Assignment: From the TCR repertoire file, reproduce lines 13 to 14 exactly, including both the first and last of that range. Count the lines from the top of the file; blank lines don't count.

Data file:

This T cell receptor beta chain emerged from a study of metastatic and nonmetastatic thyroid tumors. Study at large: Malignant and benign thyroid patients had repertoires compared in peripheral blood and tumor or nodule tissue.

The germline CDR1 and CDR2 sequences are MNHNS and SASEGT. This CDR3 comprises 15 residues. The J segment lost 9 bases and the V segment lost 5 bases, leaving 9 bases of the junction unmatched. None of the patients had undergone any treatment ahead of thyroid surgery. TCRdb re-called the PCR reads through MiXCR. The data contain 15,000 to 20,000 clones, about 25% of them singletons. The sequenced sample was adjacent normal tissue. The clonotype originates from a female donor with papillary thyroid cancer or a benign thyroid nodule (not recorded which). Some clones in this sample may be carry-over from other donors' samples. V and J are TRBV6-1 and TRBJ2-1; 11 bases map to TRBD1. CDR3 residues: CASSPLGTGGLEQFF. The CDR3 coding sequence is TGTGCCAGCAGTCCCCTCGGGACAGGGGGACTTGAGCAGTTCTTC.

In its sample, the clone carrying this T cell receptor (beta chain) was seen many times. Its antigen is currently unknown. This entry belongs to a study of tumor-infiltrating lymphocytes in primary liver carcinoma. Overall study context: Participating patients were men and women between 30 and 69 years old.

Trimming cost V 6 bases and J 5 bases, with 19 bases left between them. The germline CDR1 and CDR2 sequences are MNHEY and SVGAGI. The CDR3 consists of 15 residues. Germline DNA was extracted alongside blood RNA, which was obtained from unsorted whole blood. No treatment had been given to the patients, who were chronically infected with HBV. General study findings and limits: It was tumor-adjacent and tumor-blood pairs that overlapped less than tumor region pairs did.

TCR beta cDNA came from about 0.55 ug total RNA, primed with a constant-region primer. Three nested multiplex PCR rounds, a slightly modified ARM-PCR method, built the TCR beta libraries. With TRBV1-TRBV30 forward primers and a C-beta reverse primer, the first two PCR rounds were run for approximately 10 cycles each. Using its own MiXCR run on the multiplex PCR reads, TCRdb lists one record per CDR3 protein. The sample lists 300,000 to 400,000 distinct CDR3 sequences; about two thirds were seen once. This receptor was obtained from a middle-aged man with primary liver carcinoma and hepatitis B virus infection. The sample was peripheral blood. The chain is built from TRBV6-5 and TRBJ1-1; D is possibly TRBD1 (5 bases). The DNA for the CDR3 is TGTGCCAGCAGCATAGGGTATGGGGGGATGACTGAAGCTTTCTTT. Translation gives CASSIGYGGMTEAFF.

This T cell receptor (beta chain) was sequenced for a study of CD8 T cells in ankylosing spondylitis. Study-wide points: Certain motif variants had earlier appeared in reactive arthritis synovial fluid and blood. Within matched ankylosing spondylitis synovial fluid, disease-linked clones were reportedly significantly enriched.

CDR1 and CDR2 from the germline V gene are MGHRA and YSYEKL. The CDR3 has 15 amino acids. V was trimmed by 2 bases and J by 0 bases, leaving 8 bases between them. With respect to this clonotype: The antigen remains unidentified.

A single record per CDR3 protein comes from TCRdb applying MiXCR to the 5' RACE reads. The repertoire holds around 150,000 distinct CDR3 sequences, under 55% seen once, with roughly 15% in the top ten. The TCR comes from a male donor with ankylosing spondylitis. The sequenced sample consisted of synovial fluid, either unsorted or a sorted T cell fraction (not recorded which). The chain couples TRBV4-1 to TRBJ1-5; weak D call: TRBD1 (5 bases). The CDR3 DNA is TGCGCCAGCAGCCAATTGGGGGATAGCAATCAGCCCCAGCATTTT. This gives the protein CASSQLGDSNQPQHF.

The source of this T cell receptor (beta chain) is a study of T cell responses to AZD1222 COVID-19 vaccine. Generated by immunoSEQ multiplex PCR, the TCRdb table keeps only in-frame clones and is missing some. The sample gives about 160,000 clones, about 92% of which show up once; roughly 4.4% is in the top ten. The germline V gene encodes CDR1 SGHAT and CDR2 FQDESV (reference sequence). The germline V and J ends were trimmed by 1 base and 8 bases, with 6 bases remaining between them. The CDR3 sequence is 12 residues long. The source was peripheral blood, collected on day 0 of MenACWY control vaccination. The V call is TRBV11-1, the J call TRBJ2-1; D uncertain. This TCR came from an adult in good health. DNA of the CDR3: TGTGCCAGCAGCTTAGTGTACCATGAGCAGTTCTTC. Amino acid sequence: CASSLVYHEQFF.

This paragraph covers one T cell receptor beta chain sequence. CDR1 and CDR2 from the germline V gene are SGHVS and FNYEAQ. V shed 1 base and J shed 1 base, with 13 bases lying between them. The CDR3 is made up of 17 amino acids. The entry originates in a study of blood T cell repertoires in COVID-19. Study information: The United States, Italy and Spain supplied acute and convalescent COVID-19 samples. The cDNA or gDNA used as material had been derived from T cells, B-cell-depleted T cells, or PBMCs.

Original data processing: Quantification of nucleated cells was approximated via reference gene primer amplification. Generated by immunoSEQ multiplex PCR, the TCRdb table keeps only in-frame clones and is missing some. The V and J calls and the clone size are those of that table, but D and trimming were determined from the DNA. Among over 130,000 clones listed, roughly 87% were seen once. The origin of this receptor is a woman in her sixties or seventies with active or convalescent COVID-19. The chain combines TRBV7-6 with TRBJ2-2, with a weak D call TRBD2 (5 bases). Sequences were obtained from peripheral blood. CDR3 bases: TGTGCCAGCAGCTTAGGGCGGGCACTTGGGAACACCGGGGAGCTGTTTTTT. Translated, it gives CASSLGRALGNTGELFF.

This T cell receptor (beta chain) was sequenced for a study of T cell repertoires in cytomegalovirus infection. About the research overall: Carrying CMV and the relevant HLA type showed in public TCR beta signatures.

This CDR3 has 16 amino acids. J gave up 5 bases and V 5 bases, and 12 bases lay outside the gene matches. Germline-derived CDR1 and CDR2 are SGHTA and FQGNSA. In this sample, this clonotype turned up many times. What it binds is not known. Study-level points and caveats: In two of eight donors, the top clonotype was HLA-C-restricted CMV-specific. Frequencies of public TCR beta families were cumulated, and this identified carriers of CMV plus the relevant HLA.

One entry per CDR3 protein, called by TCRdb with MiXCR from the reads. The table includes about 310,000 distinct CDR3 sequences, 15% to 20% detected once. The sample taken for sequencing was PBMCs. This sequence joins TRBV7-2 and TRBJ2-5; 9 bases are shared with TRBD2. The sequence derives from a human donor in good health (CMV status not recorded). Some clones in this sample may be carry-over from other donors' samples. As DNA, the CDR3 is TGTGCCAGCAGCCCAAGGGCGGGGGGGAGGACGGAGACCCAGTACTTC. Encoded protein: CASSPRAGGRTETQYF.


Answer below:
This CDR3 has 16 amino acids. J gave up 5 bases and V 5 bases, and 12 bases lay outside the gene matches. Germline-derived CDR1 and CDR2 are SGHTA and FQGNSA. In this sample, this clonotype turned up many times. What it binds is not known. Study-level points and caveats: In two of eight donors, the top clonotype was HLA-C-restricted CMV-specific. Frequencies of public TCR beta families were cumulated, and this identified carriers of CMV plus the relevant HLA.

One entry per CDR3 protein, called by TCRdb with MiXCR from the reads. The table includes about 310,000 distinct CDR3 sequences, 15% to 20% detected once. The sample taken for sequencing was PBMCs. This sequence joins TRBV7-2 and TRBJ2-5; 9 bases are shared with TRBD2. The sequence derives from a human donor in good health (CMV status not recorded). Some clones in this sample may be carry-over from other donors' samples. As DNA, the CDR3 is TGTGCCAGCAGCCCAAGGGCGGGGGGGAGGACGGAGACCCAGTACTTC. Encoded protein: CASSPRAGGRTETQYF.